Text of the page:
The latest in this tussle is that the parties have settled, with terms remaining confidential. As such it remains to be seen whether the beer will be available to the quaffing masses.
A “David vs Goliath” Patent Battle between a Small Startup and L’Oreal
A start-up from California has conquered their own “Goliath” (in the form of L’Oreal) in a fierce confidentiality and patent battle.
This story began in May 2015, when representatives from the two companies met in a restaurant to discuss the acquisition of the start-up – which at the time had only been operating for a year.
In this time however, the start-up Olaplex, had developed a proprietary process for “bonding“, a process that strengthens and protects hair. The fledgling company also had begun the process of registering this innovation as a patent.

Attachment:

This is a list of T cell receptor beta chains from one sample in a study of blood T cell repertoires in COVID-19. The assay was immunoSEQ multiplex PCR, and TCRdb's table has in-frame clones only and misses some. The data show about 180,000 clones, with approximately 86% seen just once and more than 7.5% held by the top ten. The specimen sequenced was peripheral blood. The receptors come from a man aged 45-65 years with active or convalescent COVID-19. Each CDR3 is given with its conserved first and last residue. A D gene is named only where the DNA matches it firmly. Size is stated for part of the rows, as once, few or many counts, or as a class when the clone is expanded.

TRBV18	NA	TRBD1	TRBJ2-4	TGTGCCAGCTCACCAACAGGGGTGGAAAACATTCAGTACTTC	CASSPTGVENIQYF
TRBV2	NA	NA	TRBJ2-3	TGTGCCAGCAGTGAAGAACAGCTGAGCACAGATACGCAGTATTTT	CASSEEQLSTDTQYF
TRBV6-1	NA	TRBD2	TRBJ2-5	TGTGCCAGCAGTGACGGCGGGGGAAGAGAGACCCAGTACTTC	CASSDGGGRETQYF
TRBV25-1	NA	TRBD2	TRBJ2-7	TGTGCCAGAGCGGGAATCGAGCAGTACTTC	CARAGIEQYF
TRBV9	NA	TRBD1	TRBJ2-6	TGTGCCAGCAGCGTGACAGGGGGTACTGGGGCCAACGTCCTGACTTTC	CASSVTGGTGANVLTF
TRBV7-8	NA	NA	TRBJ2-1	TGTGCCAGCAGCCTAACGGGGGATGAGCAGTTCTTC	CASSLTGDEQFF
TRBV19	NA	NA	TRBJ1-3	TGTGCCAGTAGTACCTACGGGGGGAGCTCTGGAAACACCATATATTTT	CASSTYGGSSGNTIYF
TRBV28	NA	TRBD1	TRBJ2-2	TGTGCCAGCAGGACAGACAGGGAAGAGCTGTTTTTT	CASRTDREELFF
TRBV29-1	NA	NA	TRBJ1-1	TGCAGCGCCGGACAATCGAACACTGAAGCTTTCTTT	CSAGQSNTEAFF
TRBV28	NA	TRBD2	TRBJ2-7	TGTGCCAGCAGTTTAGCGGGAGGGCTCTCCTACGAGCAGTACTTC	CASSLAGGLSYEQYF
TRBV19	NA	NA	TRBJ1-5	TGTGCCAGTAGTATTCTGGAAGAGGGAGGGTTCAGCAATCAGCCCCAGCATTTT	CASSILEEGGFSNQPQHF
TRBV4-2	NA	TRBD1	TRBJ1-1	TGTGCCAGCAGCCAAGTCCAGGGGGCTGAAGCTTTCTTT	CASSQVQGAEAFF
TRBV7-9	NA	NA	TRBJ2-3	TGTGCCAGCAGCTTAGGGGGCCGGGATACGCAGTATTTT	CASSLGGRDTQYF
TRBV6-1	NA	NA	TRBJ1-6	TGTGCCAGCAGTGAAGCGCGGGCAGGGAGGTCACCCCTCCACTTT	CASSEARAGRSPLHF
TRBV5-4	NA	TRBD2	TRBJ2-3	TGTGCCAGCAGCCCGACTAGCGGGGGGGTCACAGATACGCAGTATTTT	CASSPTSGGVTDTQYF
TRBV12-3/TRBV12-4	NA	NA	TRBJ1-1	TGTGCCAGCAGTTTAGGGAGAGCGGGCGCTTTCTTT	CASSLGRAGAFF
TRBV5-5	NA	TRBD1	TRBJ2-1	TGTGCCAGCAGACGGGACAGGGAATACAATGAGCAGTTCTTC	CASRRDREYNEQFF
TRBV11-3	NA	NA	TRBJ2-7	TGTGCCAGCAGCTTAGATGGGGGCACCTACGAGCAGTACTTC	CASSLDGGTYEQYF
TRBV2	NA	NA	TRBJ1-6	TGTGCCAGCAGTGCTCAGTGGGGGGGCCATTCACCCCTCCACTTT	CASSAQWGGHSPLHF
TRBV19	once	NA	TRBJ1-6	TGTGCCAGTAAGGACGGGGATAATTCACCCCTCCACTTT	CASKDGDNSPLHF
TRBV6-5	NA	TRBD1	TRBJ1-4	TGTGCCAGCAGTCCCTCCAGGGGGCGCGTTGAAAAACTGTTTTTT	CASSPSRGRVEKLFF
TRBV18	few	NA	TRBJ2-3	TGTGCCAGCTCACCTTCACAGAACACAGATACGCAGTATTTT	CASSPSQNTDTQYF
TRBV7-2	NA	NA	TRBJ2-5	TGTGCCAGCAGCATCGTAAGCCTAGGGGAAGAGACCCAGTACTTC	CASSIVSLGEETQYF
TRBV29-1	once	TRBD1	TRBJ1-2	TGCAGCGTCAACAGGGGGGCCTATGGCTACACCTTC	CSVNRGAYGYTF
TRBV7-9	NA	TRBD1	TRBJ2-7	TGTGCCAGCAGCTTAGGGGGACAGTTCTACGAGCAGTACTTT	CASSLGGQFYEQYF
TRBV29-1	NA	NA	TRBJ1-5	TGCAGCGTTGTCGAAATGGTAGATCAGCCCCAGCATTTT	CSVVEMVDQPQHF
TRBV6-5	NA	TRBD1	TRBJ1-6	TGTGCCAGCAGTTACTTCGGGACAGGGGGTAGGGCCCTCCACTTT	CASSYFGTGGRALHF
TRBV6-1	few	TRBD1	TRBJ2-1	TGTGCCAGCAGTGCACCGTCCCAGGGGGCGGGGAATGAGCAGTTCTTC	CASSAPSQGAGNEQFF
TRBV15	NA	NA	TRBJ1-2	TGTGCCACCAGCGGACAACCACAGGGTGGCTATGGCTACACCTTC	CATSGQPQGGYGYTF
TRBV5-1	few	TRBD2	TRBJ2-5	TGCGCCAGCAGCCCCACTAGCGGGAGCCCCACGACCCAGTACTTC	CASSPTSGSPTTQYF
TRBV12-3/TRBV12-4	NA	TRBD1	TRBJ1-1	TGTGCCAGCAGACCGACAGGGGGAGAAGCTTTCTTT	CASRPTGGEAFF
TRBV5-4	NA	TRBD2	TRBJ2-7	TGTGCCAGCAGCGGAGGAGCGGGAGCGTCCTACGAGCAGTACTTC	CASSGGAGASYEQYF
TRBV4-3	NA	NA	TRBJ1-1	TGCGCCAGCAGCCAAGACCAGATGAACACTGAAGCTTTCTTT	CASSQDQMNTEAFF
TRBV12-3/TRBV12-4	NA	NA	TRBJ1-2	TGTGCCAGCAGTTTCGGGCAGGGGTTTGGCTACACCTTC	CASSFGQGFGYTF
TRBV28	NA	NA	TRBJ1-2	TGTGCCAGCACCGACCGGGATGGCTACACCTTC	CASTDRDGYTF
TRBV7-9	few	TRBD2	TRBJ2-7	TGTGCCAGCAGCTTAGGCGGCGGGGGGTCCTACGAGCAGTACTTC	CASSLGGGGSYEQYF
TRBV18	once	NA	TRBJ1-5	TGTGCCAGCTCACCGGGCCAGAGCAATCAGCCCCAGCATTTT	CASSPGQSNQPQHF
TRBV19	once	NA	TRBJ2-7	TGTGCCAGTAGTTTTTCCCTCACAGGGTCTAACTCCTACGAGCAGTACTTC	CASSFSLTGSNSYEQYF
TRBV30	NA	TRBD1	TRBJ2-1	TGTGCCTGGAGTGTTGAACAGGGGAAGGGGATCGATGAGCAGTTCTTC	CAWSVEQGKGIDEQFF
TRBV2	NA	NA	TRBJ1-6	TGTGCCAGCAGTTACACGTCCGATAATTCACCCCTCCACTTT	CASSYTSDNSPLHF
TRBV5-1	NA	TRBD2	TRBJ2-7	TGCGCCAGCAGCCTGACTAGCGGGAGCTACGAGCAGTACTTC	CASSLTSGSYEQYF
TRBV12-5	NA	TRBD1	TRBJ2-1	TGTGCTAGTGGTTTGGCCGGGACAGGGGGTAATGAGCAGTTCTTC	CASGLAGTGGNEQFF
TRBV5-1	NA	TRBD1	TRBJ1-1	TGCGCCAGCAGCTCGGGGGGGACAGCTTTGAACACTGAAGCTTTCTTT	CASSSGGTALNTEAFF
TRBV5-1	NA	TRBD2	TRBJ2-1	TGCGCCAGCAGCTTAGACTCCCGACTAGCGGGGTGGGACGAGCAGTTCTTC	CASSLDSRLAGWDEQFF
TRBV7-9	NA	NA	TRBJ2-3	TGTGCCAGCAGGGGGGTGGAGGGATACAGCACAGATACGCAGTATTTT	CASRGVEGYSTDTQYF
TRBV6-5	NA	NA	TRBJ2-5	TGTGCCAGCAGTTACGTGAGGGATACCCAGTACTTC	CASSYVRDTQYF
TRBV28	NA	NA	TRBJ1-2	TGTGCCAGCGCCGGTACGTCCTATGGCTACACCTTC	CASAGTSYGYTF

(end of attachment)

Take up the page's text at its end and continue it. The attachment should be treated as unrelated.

Throughout the discussion, Olaplex shared with L’Oreal confidential information in “good faith” and with a confidentiality agreement in place, sharing details of the unpublished patent under these premises.
However, negotiations broke down over valuation of Olaplex, with their CEO valuing the business at $1 billion.
Then, after the release by L’Oreal of three of its own products utilising a similar “bonding” innovation, Olaplex sued L’Oreal for trade secret misappropriation, patent infringement, and breach of contrac. This was on the basis that two of its patents had been infringed and the confidentiality agreement breached by L’Oreal.